The infected sporozoites of malaria parasites developed and matured in the hepatocytes. During this incubation period, the parasites express liver stage-specific antigens, including LSA-1 and LSA-3. These preerythrocyte antigens evoked specific humoral and cellular immune responses in the hosts and have been recognized as candidates for vaccine (Aidoo et al., 2000; Daubersies et al., 2000; Joshi et al., 2000; Kurtis et al., 2001; Perlaza et al., 2001; Sauzet et al., 2001; Taylor-Robinson, 2003). In this consideration, the liver stage-specific antigen could also be a good diagnostic candidate for early diagnosis of malaria.

In order to determine the feasibility of this, we evaluated the rLSA-3 as a promising candidate marker for screening of patients with liver-resident parasites. As we expected, the antibodies against LSA-3 were proved to be detectable in the patient's sera prior to the production of antibodies specific for BSA. Although positive rate of rLSA-3 based ELISA was lower than that of BSA, rLSA-3 based assay could detect 12 seropositive cases (10.0%), which were not detected by the BSA. Therefore, LSA-3 appears supplemental to the BSA, and may be proved useful as a serodiagnostic adjunct. A larger prospective study with a larger number of samples and different infectious status of samples are needed to generalize this method for a diagnostic use.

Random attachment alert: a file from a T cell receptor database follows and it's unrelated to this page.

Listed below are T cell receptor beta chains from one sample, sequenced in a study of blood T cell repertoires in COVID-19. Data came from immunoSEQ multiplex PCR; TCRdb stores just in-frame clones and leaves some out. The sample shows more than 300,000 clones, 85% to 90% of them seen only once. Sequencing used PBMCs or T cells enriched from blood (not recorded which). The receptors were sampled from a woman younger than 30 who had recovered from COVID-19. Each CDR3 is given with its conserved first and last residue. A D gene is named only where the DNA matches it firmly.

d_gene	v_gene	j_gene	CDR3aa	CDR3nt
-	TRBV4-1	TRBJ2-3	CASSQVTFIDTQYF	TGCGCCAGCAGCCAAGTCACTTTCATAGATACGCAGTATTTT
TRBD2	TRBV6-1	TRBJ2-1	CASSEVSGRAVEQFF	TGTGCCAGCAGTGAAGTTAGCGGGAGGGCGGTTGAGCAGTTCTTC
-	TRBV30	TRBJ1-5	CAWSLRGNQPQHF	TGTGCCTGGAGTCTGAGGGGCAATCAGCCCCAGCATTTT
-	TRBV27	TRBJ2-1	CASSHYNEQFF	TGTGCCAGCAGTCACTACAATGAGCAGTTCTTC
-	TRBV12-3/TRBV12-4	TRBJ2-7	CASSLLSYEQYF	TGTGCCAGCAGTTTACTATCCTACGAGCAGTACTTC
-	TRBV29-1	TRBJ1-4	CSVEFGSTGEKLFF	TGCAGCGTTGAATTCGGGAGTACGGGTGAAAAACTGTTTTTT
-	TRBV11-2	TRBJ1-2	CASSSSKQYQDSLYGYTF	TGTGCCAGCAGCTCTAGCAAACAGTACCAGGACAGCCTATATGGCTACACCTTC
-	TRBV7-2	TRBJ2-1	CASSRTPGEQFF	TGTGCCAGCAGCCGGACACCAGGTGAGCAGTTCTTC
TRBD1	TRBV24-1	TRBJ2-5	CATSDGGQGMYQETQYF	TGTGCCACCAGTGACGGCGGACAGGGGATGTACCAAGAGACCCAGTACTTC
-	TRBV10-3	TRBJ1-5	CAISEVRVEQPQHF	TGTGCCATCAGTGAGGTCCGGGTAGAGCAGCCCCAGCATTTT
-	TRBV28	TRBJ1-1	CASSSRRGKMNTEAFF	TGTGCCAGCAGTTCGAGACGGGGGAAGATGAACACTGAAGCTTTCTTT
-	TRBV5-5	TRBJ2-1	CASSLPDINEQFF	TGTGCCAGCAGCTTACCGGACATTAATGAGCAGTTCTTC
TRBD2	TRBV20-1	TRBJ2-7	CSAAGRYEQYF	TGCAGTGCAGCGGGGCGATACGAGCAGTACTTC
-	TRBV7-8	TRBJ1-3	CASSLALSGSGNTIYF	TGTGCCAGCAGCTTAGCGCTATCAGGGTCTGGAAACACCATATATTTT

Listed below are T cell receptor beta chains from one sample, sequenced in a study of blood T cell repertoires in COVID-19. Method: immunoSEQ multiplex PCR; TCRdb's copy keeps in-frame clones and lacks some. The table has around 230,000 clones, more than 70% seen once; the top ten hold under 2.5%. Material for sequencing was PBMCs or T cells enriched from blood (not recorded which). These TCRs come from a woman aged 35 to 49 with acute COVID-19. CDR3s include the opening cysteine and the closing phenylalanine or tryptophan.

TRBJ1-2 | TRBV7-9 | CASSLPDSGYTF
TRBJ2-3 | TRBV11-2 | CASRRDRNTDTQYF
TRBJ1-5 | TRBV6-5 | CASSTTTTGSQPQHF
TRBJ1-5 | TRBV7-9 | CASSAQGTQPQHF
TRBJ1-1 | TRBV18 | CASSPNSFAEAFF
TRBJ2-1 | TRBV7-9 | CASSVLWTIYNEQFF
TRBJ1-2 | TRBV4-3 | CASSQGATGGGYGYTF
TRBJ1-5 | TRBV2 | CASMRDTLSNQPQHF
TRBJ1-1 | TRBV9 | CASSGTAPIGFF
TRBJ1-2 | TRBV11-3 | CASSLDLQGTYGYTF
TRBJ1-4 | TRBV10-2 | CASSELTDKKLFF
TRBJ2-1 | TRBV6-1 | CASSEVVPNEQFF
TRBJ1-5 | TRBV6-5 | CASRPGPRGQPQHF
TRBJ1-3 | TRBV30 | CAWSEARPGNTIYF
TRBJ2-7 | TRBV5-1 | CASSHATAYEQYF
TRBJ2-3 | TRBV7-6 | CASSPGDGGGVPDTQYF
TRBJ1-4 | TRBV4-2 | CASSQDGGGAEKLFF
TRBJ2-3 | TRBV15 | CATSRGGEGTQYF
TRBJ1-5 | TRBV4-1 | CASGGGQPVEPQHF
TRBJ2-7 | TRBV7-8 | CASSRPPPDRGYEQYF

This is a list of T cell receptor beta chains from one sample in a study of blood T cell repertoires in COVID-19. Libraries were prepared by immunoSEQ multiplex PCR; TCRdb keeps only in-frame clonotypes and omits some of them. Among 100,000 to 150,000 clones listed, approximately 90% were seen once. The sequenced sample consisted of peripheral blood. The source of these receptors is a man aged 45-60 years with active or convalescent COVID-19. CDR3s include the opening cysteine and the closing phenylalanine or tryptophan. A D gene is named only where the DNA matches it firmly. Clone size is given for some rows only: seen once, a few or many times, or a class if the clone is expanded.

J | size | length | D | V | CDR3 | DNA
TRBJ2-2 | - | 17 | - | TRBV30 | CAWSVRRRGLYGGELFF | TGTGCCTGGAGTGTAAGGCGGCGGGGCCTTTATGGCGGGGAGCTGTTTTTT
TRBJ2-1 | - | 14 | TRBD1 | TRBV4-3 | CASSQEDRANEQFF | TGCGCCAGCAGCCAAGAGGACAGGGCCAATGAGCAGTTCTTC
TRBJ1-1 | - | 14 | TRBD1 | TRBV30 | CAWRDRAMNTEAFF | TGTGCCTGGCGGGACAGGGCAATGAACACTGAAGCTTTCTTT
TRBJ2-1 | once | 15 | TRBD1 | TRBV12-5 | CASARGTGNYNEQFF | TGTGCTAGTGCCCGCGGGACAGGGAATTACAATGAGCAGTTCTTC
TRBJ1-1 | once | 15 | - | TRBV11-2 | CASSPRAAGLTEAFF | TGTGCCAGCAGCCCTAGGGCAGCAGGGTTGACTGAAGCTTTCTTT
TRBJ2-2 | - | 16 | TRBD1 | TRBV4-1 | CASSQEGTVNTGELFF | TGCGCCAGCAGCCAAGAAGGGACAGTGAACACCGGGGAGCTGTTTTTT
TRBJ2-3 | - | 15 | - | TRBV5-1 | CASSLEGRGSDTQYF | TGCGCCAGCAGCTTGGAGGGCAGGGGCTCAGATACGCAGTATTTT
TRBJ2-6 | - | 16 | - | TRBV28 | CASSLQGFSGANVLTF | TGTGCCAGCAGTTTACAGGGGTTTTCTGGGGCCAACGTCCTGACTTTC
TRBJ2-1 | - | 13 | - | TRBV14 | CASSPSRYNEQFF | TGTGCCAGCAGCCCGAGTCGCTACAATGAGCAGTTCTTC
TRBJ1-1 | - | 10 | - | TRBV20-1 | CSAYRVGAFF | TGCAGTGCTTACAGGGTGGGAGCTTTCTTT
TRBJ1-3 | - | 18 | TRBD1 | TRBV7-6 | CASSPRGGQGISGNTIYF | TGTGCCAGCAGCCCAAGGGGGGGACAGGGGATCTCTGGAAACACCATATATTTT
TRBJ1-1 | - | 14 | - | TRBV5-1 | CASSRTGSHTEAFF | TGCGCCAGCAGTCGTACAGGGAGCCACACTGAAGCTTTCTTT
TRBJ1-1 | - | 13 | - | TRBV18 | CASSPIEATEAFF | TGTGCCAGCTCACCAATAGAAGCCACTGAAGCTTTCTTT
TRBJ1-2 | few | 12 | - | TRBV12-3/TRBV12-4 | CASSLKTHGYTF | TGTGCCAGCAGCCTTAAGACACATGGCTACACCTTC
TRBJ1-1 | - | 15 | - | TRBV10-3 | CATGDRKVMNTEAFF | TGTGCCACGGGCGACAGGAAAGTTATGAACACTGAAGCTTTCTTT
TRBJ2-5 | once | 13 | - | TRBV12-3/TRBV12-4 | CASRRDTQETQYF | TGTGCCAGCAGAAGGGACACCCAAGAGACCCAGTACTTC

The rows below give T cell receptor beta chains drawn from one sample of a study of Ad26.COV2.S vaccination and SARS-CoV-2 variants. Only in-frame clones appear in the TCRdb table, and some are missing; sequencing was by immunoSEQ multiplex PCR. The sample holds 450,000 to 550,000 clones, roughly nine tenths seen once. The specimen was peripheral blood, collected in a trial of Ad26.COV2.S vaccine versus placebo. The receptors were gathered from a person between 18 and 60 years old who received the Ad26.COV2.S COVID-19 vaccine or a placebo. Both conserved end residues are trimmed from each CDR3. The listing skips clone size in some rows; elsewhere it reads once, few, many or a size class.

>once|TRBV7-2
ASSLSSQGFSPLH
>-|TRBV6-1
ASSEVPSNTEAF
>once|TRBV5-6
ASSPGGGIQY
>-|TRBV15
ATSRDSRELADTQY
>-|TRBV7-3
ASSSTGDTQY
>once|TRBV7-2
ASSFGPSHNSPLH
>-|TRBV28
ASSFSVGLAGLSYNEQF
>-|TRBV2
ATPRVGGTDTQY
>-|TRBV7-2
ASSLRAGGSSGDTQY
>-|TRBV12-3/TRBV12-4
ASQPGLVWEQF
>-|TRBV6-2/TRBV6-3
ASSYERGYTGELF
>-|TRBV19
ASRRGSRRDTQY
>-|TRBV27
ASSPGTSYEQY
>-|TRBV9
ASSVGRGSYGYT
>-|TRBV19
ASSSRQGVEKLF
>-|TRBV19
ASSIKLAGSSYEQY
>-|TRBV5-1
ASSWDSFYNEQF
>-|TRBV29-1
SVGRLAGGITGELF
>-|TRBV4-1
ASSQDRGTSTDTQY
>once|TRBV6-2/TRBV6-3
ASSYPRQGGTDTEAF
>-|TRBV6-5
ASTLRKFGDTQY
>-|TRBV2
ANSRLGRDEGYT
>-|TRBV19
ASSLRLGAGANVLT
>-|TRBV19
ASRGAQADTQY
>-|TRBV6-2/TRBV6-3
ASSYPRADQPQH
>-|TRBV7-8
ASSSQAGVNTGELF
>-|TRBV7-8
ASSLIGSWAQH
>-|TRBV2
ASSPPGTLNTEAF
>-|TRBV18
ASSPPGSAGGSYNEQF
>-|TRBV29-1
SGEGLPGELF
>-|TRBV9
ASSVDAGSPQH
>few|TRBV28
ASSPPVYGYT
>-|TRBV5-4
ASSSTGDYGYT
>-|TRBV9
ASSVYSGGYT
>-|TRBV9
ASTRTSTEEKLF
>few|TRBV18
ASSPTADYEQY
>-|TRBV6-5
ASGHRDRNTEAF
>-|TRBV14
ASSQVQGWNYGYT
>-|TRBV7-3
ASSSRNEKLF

ACKNOWLEDGMENTS

This work was supported by the intramural grant of the National Institute of Health, Korea (NIH-347-6111-155/158) and grant from the Korea Health 21 R & D Project, Ministry of Health and Welfare, Republic of Korea (03-PJ1-PG1-CH01-0001).